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Plane passenger catches woman cheating at Wordle: ‘This might be worse than infidelity’

A plane passenger has sparked a debate after she was exposed for cheating at the popular New York Times game, Wordle.

To call out the woman sitting in front of them on their flight, fellow traveller Alex Yanchura filmed a video of her looking for answers on her phone and uploaded it to TikTok. “If your wife was on flight AA2871 from SNA to DFW on 2/19… she cheats on Wordle,” Yanchura, 35, wrote.

In the footage, Yanchura zoomed in on the woman in front of him. She appeared to be scrolling between the Wordle page and a Safari-generated list of five-letter words. The purpose of the fan-favourite brain game is to guess the right word in just six attempts.

If a letter is highlighted in green, that means it’s in the right place in the word. If a letter is highlighted in yellow, the letter is in the word but in a different place. If a letter is highlighted in grey, it’s not included in the correct word.

The game is meant to test your personal vocabulary, and, according to some, searching through a list of words with the correct letters defeats the purpose.

“As a daily New York Times Wordle player who takes the game more seriously than one should, I was shocked at what I was seeing — thank goodness for 9x zoom,” Yanchura told People.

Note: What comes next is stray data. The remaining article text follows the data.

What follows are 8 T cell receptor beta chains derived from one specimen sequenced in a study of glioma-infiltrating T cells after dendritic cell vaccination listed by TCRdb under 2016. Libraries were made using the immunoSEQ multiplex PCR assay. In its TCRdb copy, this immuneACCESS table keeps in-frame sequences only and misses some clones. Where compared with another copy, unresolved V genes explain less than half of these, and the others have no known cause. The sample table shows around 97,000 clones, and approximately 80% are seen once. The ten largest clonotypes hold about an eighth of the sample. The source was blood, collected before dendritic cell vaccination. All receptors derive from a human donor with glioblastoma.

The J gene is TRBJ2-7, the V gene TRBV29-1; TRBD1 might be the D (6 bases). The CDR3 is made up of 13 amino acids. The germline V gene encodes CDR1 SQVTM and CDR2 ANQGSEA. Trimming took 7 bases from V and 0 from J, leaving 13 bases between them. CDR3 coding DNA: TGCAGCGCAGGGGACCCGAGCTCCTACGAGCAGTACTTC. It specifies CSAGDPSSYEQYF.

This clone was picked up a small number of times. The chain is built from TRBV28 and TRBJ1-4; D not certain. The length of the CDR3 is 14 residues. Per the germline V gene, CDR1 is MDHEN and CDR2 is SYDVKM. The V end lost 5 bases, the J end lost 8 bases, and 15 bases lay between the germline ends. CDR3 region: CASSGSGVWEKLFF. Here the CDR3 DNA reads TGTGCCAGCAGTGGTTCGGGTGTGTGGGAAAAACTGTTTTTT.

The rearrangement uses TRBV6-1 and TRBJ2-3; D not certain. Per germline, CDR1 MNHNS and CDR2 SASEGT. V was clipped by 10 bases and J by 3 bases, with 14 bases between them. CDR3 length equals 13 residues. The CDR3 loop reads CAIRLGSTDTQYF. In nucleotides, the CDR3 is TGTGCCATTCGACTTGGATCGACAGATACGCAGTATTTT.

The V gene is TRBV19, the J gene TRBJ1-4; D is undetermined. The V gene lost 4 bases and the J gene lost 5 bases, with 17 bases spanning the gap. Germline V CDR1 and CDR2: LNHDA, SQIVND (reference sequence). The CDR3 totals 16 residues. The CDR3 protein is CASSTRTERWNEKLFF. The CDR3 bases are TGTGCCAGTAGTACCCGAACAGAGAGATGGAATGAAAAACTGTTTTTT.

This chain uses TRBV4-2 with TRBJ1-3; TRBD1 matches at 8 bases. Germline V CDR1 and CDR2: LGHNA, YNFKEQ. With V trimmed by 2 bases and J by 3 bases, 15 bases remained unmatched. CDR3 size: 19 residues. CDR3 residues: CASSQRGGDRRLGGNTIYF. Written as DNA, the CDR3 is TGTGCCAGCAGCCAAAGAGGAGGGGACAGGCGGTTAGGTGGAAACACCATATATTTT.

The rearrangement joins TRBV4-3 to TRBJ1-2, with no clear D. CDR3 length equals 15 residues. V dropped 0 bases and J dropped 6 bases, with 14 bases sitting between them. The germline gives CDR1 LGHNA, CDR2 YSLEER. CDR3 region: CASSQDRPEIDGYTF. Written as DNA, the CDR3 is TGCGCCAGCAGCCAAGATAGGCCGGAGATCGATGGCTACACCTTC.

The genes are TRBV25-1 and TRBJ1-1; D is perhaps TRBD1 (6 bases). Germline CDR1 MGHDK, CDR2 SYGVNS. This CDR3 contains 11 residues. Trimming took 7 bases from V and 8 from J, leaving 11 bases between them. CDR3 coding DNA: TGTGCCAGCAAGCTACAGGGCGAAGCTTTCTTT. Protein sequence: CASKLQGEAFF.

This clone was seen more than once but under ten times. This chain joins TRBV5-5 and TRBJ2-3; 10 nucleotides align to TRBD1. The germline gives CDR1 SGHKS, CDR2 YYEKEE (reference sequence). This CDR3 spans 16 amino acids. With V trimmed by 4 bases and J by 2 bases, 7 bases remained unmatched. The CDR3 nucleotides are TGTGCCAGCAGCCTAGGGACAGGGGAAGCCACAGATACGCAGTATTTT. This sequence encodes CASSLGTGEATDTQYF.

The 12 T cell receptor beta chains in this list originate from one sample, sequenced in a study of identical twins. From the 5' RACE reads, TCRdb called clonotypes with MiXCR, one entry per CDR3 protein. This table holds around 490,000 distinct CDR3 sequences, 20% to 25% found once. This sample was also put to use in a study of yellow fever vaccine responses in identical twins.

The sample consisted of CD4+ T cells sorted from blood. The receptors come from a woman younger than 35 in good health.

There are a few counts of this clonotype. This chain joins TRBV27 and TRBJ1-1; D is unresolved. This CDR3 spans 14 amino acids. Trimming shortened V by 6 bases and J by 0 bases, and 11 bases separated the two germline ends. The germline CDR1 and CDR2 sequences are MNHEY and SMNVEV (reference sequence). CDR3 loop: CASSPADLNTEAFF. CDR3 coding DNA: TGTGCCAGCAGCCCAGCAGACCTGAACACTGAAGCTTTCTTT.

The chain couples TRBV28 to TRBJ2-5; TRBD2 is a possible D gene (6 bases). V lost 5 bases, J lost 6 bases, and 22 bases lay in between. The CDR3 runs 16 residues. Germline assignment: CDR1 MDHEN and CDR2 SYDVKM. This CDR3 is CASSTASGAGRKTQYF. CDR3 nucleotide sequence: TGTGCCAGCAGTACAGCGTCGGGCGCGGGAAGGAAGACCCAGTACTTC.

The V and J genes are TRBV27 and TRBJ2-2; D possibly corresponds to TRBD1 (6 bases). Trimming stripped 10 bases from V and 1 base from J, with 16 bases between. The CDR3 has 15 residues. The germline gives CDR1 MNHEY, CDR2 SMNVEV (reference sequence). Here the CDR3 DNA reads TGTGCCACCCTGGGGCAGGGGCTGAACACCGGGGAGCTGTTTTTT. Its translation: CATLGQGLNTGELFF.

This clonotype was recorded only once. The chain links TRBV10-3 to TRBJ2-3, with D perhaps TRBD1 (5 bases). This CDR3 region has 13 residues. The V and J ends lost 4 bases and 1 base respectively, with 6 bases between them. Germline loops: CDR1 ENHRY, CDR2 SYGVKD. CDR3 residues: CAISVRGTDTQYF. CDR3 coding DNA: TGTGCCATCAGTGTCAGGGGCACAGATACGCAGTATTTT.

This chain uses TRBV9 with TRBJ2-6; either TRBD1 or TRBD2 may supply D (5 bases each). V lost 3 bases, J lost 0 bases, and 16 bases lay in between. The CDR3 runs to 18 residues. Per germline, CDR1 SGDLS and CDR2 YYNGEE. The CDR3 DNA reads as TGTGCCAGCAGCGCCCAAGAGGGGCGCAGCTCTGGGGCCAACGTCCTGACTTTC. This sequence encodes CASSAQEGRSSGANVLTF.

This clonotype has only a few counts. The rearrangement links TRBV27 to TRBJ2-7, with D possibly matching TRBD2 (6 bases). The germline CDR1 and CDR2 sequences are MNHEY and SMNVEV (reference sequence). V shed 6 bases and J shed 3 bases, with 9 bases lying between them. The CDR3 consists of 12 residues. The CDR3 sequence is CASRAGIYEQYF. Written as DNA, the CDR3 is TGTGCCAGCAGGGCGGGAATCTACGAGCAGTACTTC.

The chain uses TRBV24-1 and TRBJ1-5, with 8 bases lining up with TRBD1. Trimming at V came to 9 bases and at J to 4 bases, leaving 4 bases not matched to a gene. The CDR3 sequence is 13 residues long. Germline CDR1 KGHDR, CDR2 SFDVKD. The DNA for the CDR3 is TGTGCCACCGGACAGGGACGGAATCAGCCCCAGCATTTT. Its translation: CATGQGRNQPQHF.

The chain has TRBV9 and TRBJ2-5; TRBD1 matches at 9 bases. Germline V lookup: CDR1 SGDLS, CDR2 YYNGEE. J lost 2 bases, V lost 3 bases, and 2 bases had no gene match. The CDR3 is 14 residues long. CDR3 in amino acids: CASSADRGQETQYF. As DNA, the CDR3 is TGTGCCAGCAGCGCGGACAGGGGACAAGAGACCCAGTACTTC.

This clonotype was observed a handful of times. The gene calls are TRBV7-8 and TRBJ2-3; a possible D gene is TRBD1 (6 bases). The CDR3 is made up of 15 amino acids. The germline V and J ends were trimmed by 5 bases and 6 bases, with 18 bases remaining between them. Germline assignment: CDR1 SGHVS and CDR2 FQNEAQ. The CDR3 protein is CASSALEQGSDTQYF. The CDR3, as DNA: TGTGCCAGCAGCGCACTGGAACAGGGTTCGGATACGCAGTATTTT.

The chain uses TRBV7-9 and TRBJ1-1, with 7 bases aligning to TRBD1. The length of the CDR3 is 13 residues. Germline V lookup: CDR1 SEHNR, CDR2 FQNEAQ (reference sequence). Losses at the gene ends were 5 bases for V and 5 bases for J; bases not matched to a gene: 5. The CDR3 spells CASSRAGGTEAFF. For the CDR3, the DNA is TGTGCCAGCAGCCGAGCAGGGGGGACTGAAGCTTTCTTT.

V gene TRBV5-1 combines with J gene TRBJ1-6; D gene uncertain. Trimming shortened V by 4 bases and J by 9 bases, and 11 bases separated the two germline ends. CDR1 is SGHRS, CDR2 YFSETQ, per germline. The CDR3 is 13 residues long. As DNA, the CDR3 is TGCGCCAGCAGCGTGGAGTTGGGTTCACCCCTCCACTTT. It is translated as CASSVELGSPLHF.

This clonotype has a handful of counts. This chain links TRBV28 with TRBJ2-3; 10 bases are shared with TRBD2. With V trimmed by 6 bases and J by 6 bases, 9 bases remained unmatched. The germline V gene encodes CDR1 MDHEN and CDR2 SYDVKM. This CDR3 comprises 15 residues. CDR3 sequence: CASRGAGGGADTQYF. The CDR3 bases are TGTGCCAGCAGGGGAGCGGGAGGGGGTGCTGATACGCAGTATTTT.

Though Yanchura shared her expose on the app more than a year ago, the video, having garnered over 1.6 million views, is going viral again after the Transportation Security Administration (TSA) account reposted the footage on their platform. Now, a debate over what’s generally considered cheating in the game has erupted online.

“I can’t imagine the rationale of cheating at a fun little game to exercise your brain. Why play if you don’t want to play lol,” a blunt commenter added.

Another pointed out that the woman was only on her third attempt when she went searching for the answer elsewhere.

“I can’t stand those people,” an angered individual wrote.

A second said: “This might honestly be worse than infidelity.”

However, supporters spoke out as well, justifying the woman’s decision to look through potential words.

“Kiosk was a hard word though,” a candid individual noted, to which Yanchura replied: “Whose side are you on?”

“Checking to see if a word has already been played is not cheating. Who’s going to remember hundreds of past solutions?” one viewer pointed out.

The Independent has contacted Yanchura for a comment.

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